Acute lymphocytic leukemia (ALL) is the most common childhood cancer, although it can also occur in adults. ALL is a cancer of the blood and bone marrow that occurs when abnormal cells in a part of your body begin to grow out of control. ALL is caused by an increase in white blood cells called lymphocytes. Because it’s an acute, or aggressive, form of cancer, it moves rapidly. Most types of ALL can be treated with a good chance of remission in children. However, adults with ALL don’t have as high of a remission rate as children.
According to the American Cancer Society (ACS), about 6,050 new cases of ALL, 3,450 males and 2,600 females, were diagnosed in the United States in 2012. Another 1,440 deaths, 820 in males and 620 in females, from ALL were also reported. Although most cases appeared in children, four out five deaths occurred in adults. Children younger than age 5 were at a higher risk of developing ALL. However, children are typically better than adults at tolerating aggressive treatment.
Having ALL increases your chances of bleeding and developing infections. The symptoms of ALL may include:
- paleness, or pallor
- bleeding from the gums
- a fever
- bruises, purpura, or bleeding within the skin
- petechiae, which are red or purple spots on the body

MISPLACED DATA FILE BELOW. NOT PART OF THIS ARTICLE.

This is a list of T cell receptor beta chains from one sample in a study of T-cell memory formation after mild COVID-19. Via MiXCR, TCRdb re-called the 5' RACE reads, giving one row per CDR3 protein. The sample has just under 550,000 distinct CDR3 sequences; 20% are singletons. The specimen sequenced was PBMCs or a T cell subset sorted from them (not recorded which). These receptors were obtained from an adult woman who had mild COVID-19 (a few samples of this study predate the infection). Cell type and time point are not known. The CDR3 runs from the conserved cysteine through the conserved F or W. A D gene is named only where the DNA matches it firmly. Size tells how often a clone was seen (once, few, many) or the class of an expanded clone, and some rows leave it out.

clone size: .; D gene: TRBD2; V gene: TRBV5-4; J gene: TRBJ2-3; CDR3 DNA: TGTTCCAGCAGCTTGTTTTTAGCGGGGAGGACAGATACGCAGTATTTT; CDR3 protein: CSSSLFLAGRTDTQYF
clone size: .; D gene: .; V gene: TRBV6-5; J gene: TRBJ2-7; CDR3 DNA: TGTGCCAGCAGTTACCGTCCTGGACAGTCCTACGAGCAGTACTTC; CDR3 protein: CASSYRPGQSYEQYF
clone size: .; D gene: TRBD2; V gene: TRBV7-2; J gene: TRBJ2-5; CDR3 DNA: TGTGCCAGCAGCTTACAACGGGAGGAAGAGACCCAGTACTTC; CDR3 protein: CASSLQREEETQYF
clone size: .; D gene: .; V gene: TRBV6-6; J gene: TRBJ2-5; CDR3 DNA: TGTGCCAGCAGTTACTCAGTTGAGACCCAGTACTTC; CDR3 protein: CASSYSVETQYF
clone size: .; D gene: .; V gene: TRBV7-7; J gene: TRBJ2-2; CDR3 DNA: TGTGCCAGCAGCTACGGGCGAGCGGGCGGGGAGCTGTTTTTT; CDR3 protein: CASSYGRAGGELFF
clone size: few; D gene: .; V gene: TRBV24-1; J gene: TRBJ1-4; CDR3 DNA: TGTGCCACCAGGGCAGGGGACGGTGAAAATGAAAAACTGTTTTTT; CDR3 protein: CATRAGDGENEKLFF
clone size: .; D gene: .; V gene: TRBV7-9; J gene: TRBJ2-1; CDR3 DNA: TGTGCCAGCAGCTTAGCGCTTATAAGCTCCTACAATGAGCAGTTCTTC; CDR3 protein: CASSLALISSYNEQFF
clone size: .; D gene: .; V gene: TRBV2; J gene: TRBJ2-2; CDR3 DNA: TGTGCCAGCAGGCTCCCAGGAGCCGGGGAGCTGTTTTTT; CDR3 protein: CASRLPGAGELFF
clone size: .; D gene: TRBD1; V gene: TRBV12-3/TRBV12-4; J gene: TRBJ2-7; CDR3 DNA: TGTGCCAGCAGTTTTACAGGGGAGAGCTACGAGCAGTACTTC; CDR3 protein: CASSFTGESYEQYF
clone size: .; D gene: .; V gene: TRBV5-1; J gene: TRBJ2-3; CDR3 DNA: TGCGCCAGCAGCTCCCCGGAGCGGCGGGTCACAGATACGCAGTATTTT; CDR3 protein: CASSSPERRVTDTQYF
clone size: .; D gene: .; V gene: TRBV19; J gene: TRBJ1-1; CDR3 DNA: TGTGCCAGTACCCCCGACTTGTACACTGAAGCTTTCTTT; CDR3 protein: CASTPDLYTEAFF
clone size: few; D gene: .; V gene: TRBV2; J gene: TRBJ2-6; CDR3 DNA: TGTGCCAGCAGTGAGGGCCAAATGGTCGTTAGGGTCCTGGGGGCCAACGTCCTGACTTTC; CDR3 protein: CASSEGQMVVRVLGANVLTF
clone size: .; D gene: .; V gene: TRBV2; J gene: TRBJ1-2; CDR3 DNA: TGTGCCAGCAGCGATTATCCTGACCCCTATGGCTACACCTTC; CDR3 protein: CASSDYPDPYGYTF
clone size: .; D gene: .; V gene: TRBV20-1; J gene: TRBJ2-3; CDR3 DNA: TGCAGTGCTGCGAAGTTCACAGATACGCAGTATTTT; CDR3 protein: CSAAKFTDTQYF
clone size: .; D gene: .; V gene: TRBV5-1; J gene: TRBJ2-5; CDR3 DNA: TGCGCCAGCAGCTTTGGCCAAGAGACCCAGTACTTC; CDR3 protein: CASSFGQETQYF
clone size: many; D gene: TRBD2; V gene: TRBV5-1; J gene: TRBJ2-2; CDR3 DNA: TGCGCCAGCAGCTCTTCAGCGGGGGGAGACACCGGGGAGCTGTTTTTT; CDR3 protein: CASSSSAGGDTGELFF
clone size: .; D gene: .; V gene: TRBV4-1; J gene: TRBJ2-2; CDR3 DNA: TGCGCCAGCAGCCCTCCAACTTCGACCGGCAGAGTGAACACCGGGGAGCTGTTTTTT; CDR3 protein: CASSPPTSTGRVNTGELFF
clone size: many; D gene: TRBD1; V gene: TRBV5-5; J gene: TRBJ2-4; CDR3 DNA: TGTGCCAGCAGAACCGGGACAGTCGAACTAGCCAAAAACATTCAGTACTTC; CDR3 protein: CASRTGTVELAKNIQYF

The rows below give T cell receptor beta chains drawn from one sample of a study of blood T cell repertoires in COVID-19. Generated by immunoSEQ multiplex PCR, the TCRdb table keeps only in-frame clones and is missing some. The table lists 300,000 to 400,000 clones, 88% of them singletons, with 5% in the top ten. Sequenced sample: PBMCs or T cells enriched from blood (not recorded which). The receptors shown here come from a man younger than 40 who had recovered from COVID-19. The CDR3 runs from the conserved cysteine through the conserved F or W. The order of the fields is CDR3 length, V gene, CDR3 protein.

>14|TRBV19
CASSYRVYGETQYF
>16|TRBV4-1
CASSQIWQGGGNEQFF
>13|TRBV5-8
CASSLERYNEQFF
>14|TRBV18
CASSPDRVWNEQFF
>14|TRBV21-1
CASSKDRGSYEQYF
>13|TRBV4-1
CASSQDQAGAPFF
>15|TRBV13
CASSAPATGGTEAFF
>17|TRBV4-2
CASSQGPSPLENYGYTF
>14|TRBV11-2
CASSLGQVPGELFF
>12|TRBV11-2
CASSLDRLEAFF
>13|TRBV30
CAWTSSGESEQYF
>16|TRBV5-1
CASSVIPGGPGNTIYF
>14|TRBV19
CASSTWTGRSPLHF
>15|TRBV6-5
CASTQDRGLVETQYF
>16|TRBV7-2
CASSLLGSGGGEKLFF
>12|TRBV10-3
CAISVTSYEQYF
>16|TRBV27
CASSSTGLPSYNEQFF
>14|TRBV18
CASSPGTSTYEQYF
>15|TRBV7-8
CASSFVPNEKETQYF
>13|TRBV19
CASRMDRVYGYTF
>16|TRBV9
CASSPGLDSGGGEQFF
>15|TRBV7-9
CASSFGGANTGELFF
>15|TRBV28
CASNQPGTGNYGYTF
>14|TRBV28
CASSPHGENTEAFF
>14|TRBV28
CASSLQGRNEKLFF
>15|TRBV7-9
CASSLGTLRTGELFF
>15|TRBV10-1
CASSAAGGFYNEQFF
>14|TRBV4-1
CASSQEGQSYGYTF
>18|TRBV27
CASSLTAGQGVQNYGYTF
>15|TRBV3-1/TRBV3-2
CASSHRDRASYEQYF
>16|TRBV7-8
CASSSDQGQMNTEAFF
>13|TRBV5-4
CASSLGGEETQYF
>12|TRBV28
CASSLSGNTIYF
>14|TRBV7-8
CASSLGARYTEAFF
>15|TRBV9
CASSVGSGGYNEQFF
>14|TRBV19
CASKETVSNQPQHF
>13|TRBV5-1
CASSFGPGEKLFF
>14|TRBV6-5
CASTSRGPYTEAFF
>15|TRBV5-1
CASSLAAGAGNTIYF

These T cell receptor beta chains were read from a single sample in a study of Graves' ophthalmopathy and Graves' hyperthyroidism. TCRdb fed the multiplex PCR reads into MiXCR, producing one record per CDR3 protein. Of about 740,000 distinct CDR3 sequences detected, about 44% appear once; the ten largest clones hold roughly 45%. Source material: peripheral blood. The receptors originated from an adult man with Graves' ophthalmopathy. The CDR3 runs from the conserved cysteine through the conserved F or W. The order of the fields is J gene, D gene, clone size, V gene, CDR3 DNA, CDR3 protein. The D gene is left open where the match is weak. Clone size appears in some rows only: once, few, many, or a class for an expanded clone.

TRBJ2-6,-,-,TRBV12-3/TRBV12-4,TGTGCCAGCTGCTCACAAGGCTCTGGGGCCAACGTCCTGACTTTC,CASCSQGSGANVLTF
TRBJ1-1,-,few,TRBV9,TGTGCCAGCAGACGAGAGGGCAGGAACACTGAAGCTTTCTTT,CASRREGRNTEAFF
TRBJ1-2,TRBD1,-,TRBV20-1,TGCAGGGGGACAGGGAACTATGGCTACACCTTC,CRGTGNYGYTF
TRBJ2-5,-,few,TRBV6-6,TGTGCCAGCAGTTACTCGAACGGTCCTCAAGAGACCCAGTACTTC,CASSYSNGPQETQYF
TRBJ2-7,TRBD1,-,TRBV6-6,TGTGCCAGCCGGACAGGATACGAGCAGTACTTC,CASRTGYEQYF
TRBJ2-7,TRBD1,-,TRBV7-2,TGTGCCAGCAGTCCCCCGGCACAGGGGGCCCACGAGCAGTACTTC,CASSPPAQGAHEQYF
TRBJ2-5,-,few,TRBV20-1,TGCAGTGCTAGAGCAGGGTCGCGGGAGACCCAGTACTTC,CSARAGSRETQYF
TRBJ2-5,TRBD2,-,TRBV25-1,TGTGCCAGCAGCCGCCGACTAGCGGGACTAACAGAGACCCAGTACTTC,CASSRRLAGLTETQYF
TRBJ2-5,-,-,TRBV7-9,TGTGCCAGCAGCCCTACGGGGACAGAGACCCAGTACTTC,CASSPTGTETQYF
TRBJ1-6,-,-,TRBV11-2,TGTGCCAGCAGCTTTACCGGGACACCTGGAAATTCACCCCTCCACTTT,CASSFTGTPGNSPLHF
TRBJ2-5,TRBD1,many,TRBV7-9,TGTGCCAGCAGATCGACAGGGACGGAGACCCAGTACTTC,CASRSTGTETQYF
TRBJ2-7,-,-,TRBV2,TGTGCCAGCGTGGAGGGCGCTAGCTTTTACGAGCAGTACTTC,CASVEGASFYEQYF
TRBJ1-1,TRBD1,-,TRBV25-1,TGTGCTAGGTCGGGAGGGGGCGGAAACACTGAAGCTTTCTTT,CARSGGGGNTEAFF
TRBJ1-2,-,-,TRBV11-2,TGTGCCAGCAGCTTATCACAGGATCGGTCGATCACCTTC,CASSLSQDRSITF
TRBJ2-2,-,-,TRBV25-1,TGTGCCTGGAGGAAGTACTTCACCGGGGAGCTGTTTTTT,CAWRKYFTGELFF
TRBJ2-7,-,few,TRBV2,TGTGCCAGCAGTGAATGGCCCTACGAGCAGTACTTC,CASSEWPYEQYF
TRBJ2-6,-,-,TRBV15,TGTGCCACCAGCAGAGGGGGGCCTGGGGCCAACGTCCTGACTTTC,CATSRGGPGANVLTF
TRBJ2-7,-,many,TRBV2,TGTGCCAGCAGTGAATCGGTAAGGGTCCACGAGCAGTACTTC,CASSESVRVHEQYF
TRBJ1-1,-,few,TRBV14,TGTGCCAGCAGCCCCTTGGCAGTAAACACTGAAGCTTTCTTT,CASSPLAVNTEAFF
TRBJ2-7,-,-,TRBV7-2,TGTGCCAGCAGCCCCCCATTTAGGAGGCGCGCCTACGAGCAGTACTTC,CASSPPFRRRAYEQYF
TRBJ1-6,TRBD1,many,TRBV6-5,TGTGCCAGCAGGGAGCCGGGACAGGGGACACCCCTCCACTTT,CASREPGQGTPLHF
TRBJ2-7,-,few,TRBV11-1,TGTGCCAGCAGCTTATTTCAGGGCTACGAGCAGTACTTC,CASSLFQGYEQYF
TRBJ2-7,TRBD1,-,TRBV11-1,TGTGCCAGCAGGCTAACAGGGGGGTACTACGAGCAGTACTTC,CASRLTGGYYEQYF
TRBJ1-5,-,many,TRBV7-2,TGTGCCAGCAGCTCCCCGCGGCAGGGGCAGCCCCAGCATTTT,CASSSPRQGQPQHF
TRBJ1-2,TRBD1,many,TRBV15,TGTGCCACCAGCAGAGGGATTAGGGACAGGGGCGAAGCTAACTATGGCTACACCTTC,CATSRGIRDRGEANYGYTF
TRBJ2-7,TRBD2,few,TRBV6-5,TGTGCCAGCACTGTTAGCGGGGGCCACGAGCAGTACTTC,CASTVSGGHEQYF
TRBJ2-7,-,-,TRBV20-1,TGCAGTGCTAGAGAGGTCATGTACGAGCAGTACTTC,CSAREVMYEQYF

- lymphadenopathy, which is characterized by enlarged lymph nodes in the neck, under the arms, or in the groin region
- hepatomegaly, or enlargement of the liver
- splenomegaly, or enlargement of the spleen
- bone pain
- joint pain
- shortness of breath
- testicular enlargement
- cranial nerve palsies
The cause of ALL isn’t known, but a few risk factors have been identified:
People who’ve been exposed to high levels of radiation, such as those who’ve survived a nuclear reactor accident, have shown an increased risk for ALL. According to this study, Japanese survivors of the atomic bomb in World War II had an increased risk of acute leukemia six to eight years after exposure.
Studies done in the 1950s showed that fetuses exposed to radiation, such as X-rays, within the first months of development present an increased risk for ALL, however, more recent studies have failed to replicate these outcomes. Nevertheless, it’s still not recommended for pregnant women to undergo X-ray imaging.
This study from the American Journal of Epidemiology shows that prolonged exposure to chemicals like hair dyes, benzene, and even chemotherapy drugs show a strong link to the development of ALL.
The Indian Journal of Pathology and Microbiology reports that various viral infections have been linked to an increased risk for ALL. T-cells are a particular type of white blood cell. Infection with human T-cell leukemia virus-1 (HTLV-1) can cause a rare type of T-cell ALL. Epstein-Barr virus, which is usually responsible for infectious mononucleosis, has been linked to ALL and Burkitt’s lymphoma.
ALL doesn’t appear to be an inherited disease, but some inherited syndromes exist with genetic changes that raise the risk of ALL. These include:
- Down syndrome